Rampant Scotland Directory

Scottish Inventions and Discoveries
- Kaleidoscope - Sir David Brewster (1781-1868)

David Brewster was a child prodigy who went to Edinburgh University at the age of 12. He completed a theology course and was licensed to preach but he also taught himself to be philosopher, astronomer and mathematician. Brewster became involved in the study of the diffraction of light and wrote a number of scientific papers on the subject. He had a lifelong interest in optics and re-invented the kaleidoscope (which had originally been created by the Greeks and then forgotten). Although he conceived it as a scientific instrument, the kaleidoscope rapidly became a popular toy - and made Brewster a well known figure during his lifetime.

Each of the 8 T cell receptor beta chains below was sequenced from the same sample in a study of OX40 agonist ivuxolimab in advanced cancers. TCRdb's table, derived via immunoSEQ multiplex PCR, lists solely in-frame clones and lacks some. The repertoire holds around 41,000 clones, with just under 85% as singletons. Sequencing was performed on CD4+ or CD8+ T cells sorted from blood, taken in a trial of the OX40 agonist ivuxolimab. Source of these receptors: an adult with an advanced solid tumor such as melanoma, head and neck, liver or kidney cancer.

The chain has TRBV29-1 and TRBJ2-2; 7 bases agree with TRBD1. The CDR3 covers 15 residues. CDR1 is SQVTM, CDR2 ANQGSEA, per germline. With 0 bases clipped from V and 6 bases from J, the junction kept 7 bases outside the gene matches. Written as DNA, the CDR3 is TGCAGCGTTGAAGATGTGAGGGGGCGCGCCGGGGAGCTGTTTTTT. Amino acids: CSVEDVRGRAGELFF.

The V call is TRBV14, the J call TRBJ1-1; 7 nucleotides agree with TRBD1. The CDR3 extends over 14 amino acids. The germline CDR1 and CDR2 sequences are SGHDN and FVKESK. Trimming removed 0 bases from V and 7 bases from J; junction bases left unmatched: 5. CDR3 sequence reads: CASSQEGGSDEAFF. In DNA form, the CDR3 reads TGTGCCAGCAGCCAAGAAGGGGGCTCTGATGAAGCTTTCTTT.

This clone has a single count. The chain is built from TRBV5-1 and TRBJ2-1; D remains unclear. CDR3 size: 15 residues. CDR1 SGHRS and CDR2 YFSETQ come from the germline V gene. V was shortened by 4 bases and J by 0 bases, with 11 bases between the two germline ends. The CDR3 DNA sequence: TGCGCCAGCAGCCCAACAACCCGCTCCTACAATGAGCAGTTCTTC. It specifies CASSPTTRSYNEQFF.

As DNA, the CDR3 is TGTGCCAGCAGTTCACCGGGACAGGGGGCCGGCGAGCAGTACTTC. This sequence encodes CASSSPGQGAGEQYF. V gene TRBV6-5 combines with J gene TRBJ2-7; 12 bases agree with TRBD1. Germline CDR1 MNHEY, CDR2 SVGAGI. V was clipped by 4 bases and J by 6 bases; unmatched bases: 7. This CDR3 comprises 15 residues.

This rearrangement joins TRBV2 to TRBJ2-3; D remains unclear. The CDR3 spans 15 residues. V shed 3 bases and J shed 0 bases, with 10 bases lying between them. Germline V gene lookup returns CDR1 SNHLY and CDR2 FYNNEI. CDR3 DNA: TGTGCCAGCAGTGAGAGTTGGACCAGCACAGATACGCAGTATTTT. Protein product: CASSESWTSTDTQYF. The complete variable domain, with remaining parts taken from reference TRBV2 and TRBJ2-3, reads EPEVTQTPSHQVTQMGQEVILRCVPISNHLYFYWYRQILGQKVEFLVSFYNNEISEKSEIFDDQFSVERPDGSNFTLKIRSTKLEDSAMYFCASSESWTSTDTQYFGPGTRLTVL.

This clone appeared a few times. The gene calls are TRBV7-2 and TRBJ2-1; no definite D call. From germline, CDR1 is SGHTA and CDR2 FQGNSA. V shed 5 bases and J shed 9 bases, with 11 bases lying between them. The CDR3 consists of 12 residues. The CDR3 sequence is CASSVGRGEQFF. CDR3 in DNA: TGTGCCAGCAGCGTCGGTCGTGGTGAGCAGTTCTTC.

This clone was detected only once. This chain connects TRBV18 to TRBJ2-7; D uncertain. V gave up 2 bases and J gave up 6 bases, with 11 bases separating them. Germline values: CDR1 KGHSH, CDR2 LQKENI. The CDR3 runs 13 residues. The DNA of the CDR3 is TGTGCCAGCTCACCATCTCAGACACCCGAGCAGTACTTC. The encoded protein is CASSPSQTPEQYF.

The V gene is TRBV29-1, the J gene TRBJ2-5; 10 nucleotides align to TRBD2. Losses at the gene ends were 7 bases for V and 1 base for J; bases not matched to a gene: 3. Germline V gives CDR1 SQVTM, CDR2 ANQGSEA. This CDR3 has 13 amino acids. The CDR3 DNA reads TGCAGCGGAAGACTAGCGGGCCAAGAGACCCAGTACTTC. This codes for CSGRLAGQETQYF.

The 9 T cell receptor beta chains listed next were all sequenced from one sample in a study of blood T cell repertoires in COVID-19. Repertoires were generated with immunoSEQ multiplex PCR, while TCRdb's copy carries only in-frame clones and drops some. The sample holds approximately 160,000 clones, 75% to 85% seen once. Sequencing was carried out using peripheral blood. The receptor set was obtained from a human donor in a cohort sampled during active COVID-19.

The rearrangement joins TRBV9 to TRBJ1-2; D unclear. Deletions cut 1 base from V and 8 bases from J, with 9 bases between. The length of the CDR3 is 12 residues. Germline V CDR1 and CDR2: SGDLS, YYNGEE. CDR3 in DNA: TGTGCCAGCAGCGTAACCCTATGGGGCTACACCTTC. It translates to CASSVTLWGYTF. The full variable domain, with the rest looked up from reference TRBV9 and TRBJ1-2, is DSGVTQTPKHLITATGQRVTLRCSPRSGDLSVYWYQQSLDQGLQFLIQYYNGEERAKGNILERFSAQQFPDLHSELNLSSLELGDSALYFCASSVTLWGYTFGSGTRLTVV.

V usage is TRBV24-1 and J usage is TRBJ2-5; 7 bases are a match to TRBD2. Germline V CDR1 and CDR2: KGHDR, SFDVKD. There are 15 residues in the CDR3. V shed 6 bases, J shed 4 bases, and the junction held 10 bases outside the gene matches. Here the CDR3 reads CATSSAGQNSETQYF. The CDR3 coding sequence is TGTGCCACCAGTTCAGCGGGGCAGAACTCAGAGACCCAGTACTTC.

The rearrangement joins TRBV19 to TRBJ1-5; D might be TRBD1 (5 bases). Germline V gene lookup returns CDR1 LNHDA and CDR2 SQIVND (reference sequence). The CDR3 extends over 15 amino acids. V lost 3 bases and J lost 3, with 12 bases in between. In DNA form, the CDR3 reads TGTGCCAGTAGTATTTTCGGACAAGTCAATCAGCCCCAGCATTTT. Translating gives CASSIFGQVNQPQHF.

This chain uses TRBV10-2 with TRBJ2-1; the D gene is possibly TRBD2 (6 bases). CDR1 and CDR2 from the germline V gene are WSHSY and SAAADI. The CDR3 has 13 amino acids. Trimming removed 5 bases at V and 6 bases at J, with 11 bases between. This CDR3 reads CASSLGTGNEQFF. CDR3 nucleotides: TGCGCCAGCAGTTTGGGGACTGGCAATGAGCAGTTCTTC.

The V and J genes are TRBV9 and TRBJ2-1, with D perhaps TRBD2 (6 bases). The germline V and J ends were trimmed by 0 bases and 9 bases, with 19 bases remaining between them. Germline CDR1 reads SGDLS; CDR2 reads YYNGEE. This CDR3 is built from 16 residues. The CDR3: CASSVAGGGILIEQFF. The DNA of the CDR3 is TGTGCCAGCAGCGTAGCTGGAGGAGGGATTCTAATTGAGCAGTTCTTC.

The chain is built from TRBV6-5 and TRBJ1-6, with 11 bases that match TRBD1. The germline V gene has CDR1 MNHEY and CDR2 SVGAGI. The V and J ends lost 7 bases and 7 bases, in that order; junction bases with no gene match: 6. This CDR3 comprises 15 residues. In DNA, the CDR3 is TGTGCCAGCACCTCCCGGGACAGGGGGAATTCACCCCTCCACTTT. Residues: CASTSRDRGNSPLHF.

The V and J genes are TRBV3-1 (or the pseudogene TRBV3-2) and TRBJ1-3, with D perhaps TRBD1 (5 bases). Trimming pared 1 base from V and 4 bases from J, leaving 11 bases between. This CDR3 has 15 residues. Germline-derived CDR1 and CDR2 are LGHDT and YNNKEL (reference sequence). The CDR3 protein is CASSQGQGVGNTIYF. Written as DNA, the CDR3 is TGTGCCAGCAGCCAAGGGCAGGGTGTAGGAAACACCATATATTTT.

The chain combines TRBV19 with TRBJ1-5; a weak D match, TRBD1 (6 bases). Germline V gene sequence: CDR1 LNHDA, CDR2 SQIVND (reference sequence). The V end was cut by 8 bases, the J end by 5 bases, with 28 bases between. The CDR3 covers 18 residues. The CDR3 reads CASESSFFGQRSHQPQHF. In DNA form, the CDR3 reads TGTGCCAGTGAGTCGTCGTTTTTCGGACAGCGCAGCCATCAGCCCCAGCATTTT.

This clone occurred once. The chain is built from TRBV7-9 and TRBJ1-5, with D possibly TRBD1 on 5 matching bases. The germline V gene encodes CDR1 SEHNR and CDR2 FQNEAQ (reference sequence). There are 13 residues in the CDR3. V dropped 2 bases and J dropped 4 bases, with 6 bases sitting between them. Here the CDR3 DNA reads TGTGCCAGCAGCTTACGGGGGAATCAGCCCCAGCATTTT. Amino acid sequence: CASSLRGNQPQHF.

Although Augustin-Jean Fresnel gave his name to the lenses used in the optics for lighthouses, Brewster was in the field earlier and pushed for its adoption with the lighthouse authorities. Brewster contributed many articles to scientific journals and was a contributor to the 7th and 8th editions of the Encyclopedia Britannica. Following a suggestion from Brewster, the British Association for the Advancement of Science was created. In 1831 he was knighted for his services to science.

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